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October 17, 2019
Latest World

Use Amazon fire aid to reforest Europe, Brazil tells G7

BRASILIA, Brazil: The Brazilian Chief of Staff Onyx Lorenzoni shot down an offer of US $22m by G7 countries to contain fires in the Amazon forest by asking them to use the amount to ‘reforest Europe’.

“Thanks, but maybe those resources are more relevant to reforest Europe,” Lorenzoni said while dismissing the offer.

“Macron cannot even avoid a predictable fire in a church (Notre-Dame cathedral) that is part of the world’s heritage, and he wants to give us lessons for our country?” Lorenzoni retorted while speaking to media.

He further added that Brazil could teach ‘any nation’ how to protect native forests.

French President Emmanuel Macron had said $22m would be released, “Funds would be made available immediately – primarily to pay for more fire-fighting planes – and that France would also offer concrete support with military in the region,”

Brazilian President Jair Bolsonaro reacted by blasting Macron for having a ‘colonialist mentality’.

Bolsonaro has accused the French president of launching “unreasonable and gratuitous attacks against the Amazon region”, and “hiding his intentions behind the idea of an ‘alliance’ of G7 countries”.

The president had tweeted on Sunday that he had accepted an offer of support from Israeli Prime Minister Benjamin Netanyahu.

His Defence Minister Fernando Azevedo e Silva said the blazes in the Amazon forest were not out of control and 44,000 soldiers had been deployed to contain the fires and environmental crimes in the region.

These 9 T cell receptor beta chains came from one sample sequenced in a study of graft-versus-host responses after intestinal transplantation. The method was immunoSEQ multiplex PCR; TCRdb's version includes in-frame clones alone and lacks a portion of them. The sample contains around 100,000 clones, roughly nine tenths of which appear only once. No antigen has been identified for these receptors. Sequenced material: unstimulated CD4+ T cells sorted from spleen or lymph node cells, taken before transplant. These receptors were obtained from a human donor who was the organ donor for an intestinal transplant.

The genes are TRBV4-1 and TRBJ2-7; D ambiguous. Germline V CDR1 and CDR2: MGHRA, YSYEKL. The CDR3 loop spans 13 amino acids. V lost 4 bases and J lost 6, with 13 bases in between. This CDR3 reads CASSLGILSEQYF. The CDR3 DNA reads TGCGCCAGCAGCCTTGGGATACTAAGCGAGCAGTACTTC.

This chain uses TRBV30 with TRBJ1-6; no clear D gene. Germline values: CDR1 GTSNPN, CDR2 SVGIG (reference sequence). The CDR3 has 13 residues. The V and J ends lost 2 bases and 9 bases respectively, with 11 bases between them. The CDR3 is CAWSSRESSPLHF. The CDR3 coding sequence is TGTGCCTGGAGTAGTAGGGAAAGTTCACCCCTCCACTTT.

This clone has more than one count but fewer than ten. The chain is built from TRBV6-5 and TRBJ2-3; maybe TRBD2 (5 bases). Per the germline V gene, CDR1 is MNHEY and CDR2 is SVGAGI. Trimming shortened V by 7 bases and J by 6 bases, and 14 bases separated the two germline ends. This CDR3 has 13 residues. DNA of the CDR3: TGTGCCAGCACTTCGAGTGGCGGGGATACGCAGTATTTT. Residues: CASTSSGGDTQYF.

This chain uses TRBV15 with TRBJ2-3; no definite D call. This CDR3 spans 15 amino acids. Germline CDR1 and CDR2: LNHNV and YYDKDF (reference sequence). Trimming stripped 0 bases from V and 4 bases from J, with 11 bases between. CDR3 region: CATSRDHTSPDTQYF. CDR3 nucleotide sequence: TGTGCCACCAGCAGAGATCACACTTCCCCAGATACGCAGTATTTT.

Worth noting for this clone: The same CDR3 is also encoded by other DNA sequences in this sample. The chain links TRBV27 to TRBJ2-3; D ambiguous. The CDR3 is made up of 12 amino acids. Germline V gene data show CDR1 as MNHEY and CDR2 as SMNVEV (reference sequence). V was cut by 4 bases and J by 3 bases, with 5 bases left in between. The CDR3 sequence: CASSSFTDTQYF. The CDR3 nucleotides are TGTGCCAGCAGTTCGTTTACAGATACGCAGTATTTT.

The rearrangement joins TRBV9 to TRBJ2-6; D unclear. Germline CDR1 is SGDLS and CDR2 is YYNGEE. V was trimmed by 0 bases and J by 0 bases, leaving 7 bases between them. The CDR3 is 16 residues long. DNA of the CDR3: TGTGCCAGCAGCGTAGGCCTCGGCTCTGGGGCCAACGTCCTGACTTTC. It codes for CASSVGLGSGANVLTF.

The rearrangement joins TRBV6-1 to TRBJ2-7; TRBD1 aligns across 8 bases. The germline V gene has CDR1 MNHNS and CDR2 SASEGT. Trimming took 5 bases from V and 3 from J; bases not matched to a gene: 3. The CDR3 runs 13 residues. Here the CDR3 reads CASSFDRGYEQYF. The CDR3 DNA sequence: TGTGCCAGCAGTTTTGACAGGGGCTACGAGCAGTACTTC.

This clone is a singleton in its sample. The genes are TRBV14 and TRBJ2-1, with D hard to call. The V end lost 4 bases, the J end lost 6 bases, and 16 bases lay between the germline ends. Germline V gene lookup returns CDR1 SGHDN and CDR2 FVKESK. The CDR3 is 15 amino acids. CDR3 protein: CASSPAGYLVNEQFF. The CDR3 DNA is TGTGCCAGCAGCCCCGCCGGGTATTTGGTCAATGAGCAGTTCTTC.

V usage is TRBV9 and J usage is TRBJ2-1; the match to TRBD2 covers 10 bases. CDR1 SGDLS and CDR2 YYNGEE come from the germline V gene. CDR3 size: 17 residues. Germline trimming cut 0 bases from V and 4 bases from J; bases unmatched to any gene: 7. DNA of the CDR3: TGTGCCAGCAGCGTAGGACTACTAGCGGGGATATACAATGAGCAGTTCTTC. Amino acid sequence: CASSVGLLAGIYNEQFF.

Despite president’s comments, Environment Minister Ricardo Salles had initially told the reporters that the funding was ‘welcome’.

Amazon has witnessed record number of fires in Brazil according to the country’s space research agency, Instituto Nacional de Pesquisas Espaciais (INPE).

Wildfires are a common occurrence in the dry season in Brazil, however satellite data published by INPE has shown an increase of 85% this year.

President Macron last week described the fires as an “international crisis”.

As criticism mounted last week, Finland’s finance minister suggested that the European Union should consider banning Brazilian beef imports.

Critics have accused Bolsonaro of making deforestation worse in the Amazon through anti-environmental rhetoric and by emboldening miners and loggers who deliberately start fires to deforest land illegally.

Neighbouring Bolivia is also struggling to contain fires in its forests.

Bolivian President Evo Morales suspended his re-election campaign and said he was prepared to accept international help to tackle the infernos in his country.

Amazon is the largest rain forest in the world and an important carbon sink that inhibits global warming. Though it covers several countries, 60% of it falls within Brazil.

It is also known as the ‘lungs of the world’ for its role in producing oxygen after ridding the atmosphere of carbon dioxide.

The rain forest is home to about three million species of plants and animals and covers roughly 3 million square kilometres, an area larger than the combined area of European Union.